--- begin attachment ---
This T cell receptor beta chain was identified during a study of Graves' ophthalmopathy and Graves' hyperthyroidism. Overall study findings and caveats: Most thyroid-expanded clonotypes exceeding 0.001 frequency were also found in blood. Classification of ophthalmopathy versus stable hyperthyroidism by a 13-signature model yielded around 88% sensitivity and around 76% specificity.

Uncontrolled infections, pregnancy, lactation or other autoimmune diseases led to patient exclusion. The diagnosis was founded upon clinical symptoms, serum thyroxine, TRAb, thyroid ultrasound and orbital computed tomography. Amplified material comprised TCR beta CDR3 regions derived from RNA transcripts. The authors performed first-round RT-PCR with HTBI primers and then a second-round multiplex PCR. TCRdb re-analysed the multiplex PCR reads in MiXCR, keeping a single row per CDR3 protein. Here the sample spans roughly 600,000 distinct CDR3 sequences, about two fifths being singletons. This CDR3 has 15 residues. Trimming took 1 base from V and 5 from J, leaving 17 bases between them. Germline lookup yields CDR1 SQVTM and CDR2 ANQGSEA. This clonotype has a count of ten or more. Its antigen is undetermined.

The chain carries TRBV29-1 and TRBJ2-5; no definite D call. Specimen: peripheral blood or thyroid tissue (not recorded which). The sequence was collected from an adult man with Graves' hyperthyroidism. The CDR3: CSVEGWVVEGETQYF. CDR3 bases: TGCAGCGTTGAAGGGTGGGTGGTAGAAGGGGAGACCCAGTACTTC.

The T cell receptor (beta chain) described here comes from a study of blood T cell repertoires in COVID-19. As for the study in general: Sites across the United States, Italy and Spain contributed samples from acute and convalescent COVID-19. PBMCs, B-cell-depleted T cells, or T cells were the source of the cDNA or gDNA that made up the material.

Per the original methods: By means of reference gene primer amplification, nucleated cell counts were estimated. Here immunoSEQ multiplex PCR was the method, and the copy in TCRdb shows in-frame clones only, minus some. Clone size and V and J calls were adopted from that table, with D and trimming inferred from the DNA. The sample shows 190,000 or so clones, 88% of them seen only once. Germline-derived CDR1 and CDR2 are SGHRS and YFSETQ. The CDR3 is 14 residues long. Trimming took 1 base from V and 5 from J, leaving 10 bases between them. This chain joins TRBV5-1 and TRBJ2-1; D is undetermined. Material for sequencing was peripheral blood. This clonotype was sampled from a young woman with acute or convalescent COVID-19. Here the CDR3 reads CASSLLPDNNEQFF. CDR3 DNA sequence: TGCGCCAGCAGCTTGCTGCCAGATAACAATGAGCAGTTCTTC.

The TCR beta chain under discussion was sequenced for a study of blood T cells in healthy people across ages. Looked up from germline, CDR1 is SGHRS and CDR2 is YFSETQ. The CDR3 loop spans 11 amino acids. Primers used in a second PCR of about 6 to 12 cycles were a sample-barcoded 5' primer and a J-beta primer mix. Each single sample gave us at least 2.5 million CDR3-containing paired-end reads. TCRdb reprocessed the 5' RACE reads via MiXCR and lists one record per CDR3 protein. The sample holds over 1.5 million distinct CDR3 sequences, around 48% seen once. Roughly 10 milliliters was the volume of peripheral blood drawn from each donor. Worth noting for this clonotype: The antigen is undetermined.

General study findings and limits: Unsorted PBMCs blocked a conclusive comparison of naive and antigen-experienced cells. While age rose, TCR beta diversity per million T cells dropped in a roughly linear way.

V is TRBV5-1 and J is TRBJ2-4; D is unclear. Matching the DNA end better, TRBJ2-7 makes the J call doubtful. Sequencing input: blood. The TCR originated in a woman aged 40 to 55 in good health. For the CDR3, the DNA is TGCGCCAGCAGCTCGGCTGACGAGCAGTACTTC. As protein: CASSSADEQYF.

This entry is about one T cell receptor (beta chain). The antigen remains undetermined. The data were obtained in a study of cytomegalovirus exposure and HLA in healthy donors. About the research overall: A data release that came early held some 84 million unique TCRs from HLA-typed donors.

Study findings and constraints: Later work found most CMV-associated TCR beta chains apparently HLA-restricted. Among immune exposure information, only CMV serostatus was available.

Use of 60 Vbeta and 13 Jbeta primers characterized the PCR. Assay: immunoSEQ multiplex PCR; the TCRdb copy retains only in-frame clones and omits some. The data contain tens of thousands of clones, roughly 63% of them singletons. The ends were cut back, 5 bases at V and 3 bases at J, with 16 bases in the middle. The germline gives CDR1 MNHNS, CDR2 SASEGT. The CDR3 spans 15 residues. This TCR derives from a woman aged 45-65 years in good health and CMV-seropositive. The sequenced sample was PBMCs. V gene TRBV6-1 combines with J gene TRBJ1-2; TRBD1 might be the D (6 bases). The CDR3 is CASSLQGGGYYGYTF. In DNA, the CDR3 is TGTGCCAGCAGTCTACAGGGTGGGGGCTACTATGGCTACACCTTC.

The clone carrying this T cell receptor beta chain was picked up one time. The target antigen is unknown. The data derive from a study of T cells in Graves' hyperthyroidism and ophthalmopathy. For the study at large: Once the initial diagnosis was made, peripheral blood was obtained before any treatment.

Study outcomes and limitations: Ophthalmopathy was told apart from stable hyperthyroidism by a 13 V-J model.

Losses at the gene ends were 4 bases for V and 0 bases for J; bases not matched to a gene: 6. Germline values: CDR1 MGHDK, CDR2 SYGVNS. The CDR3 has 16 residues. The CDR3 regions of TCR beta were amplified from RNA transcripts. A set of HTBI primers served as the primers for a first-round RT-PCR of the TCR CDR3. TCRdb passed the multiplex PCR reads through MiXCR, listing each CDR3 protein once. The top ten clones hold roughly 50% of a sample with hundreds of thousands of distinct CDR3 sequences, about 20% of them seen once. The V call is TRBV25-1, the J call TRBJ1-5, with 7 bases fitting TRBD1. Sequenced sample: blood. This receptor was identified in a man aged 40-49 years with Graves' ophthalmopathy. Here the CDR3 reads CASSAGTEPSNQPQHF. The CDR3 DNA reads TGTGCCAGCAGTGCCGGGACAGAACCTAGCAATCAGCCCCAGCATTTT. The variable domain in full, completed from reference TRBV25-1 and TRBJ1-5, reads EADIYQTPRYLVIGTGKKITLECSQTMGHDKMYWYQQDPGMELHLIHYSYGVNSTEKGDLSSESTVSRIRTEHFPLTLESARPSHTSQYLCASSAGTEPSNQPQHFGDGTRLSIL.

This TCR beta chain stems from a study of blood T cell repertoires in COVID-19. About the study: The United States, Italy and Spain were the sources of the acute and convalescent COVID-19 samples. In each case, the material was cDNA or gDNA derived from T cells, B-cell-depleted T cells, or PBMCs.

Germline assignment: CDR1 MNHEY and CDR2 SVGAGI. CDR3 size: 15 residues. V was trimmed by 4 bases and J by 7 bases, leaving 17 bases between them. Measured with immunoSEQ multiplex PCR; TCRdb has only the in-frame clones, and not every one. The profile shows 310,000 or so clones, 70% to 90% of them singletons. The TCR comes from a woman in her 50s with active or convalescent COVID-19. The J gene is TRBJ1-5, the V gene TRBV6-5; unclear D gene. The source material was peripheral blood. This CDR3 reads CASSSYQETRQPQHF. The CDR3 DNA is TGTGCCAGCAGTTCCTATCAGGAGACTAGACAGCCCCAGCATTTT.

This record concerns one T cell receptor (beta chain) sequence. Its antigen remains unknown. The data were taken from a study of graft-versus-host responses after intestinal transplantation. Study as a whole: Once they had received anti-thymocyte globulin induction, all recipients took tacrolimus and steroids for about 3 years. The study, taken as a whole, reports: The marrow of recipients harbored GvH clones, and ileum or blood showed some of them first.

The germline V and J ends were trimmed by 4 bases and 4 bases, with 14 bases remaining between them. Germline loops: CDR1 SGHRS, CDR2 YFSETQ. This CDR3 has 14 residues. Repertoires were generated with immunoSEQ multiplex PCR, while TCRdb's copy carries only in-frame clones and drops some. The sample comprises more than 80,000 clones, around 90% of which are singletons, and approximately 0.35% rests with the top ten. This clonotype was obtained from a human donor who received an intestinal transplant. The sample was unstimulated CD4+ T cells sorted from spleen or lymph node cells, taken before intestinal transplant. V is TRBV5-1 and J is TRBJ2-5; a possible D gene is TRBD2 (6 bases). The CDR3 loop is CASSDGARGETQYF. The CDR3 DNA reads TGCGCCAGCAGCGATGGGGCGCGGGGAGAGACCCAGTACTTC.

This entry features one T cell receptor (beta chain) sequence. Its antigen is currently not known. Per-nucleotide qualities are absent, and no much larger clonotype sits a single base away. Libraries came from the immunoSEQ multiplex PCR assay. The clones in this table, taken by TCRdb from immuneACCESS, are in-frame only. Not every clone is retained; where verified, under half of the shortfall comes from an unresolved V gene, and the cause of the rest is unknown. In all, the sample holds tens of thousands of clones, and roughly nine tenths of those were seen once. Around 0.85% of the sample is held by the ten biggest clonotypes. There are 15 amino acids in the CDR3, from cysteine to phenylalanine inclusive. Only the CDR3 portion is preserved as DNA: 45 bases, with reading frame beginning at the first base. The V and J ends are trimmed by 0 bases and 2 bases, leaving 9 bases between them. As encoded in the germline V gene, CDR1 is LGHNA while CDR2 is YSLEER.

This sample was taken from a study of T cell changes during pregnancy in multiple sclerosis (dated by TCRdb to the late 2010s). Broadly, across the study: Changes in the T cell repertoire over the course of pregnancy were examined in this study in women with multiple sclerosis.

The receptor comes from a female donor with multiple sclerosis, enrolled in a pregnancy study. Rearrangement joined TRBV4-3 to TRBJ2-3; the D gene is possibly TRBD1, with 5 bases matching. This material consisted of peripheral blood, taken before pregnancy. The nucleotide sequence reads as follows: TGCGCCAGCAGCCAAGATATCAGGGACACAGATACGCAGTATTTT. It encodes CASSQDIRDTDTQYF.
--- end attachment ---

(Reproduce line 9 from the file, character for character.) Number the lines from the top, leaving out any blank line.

This entry is about one T cell receptor (beta chain). The antigen remains undetermined. The data were obtained in a study of cytomegalovirus exposure and HLA in healthy donors. About the research overall: A data release that came early held some 84 million unique TCRs from HLA-typed donors.